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It’s been 25 years since I’d been in touch with my childhood friend Nicole. But I couldn’t resist reaching out to her recently, after seeing a Facebook post, to ask her if she would share her amazing story. After carpooling all over the Mid-Atlantic for years, and spending tens of thousands of dollars on training and gear, her son received a scholarship to a Top 10 Lacrosse school and was named an All-American. Wow! Here’s her story….
Every year I sit down with my checkbook and bank statements and make myself sick. It’s the annual accounting of the “Sports Fund.” No one asks me to forensically calculate this figure, I just do it for my own perverse curiosity. Back in 2009 when one son was playing on a nationally ranked AAU team, and another son was playing travel lacrosse, the amount tallied over $15,000 FOR TWO KIDS! I remember everyone telling me, “the boys will get college scholarships and it will all pay for itself”. I really never intended that to be the case…but here’s the story of how it all ended up for my family.
WHERE IT ALL STARTED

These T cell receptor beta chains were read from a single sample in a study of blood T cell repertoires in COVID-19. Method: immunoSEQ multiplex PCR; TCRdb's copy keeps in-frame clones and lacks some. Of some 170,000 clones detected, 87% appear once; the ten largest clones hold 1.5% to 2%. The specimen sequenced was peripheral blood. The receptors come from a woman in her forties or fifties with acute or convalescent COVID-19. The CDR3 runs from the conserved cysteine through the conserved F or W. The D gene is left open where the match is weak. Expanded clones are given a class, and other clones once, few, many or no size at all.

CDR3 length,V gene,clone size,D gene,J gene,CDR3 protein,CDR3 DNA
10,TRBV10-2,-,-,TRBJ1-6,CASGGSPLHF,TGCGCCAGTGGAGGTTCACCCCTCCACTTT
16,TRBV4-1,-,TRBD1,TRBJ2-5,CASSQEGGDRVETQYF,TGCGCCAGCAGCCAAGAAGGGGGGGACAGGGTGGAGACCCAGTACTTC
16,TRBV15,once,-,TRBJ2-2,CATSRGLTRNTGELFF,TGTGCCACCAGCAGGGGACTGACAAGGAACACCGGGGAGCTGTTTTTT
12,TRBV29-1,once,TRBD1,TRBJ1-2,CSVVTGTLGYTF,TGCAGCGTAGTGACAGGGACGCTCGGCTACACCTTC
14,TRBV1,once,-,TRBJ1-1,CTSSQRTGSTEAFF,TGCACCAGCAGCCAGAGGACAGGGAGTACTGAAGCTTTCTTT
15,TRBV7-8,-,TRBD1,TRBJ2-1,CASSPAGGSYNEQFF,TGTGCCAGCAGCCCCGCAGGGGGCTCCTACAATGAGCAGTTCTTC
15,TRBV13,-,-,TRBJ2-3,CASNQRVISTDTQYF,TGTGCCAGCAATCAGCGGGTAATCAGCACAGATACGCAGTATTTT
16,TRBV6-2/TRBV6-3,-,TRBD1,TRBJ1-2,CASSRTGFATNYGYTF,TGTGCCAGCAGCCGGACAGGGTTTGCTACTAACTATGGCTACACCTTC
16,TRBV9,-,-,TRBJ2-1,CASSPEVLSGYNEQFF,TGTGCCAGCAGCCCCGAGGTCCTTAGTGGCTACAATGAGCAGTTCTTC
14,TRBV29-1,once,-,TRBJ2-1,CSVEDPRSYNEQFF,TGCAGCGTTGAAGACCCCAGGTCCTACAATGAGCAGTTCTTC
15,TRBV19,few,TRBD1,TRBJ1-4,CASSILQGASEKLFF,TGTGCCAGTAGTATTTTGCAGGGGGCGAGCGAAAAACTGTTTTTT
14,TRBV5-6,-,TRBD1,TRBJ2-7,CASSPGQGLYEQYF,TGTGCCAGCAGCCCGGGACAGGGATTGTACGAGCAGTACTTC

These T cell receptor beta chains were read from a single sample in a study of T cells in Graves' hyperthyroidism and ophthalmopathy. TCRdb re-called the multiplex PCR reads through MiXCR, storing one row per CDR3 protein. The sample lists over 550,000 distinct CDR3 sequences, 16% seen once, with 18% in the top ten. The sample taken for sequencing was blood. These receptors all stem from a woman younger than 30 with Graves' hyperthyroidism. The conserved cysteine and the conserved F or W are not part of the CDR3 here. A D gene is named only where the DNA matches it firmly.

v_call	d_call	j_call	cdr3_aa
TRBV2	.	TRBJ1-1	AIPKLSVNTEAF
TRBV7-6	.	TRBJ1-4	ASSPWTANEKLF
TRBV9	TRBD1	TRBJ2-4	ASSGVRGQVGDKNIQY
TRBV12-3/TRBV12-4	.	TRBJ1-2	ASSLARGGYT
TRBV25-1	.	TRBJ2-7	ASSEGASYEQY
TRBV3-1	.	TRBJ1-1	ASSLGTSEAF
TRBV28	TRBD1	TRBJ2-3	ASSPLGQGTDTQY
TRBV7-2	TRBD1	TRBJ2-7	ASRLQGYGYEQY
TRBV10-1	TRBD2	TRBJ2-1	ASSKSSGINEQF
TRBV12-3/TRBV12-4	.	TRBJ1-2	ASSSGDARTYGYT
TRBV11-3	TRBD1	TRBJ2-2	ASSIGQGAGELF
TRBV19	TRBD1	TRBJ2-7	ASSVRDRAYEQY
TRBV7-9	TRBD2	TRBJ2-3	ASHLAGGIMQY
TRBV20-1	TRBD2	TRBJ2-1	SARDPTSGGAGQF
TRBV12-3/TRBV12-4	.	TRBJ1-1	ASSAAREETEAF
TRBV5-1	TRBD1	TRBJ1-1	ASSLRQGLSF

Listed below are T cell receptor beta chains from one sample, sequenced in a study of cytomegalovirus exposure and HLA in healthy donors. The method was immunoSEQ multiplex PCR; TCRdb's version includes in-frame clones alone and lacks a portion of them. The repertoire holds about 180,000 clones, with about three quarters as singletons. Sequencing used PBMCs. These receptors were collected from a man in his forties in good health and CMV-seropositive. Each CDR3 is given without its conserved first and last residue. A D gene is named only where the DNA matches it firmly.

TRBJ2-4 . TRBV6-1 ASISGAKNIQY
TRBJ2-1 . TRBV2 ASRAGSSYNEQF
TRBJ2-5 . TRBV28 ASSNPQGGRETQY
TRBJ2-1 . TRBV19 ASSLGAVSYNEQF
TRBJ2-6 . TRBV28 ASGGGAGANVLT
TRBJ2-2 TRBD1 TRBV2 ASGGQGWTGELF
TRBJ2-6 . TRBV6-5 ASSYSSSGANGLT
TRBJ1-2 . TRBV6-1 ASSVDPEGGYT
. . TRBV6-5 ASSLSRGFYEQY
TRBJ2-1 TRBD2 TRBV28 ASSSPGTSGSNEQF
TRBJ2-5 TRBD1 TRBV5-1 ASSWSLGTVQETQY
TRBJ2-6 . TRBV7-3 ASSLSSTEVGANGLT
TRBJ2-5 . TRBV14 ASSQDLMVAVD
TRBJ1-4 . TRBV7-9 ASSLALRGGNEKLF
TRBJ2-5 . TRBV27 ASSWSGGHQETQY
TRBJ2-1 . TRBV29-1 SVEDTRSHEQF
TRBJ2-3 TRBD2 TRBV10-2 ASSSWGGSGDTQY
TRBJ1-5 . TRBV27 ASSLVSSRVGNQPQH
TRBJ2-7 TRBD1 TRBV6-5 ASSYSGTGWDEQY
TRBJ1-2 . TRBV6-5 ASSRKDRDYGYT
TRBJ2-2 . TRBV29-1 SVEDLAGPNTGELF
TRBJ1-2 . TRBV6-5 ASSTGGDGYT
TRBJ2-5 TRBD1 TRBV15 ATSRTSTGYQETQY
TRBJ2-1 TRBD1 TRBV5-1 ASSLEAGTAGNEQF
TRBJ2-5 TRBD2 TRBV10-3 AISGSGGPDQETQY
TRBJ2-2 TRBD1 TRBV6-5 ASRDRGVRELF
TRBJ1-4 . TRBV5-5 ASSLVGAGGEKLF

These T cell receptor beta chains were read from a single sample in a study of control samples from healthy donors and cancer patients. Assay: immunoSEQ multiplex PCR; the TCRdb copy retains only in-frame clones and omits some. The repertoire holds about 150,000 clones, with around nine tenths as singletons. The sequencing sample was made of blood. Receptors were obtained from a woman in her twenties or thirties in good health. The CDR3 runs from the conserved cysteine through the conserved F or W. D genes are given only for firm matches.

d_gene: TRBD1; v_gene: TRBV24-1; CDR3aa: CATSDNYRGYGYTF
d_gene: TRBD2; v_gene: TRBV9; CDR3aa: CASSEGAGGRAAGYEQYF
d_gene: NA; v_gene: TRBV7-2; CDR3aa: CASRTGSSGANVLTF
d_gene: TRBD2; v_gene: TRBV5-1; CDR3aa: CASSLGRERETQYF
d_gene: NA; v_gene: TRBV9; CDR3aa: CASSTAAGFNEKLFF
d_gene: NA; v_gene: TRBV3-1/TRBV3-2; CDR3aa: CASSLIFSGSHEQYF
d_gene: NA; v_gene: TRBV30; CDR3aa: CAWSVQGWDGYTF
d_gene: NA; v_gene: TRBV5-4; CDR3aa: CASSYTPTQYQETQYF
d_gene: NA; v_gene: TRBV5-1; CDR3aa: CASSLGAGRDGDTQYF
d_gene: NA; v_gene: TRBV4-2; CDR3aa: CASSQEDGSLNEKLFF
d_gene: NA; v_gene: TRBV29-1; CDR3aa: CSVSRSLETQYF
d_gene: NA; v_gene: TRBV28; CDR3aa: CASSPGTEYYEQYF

When most people think of a 15 year old’s life they imagine awkward parties, driver’s education, and finding your groove in high school; not overnight recruiting trips to a college in another state away from your parents, bunking with kids four to five years older than you. But this is exactly where my 15 year old son found himself early on in his sophomore year of high school- this is the life of a Division 1 lacrosse recruit. As my husband and I drove away after handing off our son with pillow in hand & backpack securely on his back to coaches who were virtually strangers other than some infrequent phone calls and one brief meeting on a sideline, we reflected back on the road that led us there. Or more accurately, I turned to my husband and said, “What the hell did we just do? Do you think he will be ok?” See, this lacrosse passion started late compared to his teammates and competition from the tri-state area. My son did not start playing lacrosse until 5th grade, he was 10 years old. That’s like way late in the game compared to the Long Island natives who have a stick in their hand by preschool. My boy was always an active, aggressive kid. He played tee-ball, flag football, soccer, basketball, baseball, and eventually tackle football. We noticed that he excelled in sports that involved contact and soon he was recognized as a stand-out football player. He quickly tired of baseball by age 10 and joined a local recreational lacrosse program in a neighboring town. At that time, he was the only boy from his grade who was playing lacrosse. In fact, he was one of the only kids in our entire town that played the sport. He took to it quickly. As a midfielder, there were many things about the game that he enjoyed. He loved the contact, of course. But he also loved the pace of the game, the fast breaks, the dodging, the defensive challenges of covering other midfielders. If you know the game of lacrosse, middies are the workhorses of the team, all the work and none of the glory they say. That is my son, a workhorse. At first, Lacrosse for me was like getting off a plane in another country where everyone speaks a different language. “Wheels!” “Yardsale!” And what came to be the most amusing sideline bellow, “Get on your horse!” I had no idea what these parents were screaming but they did it enthusiastically and pretty soon I was able to decode these screams. My mother-in-law even bought the book, Lacrosse for Dummies, in the cutest attempt to be a supportive Grandma.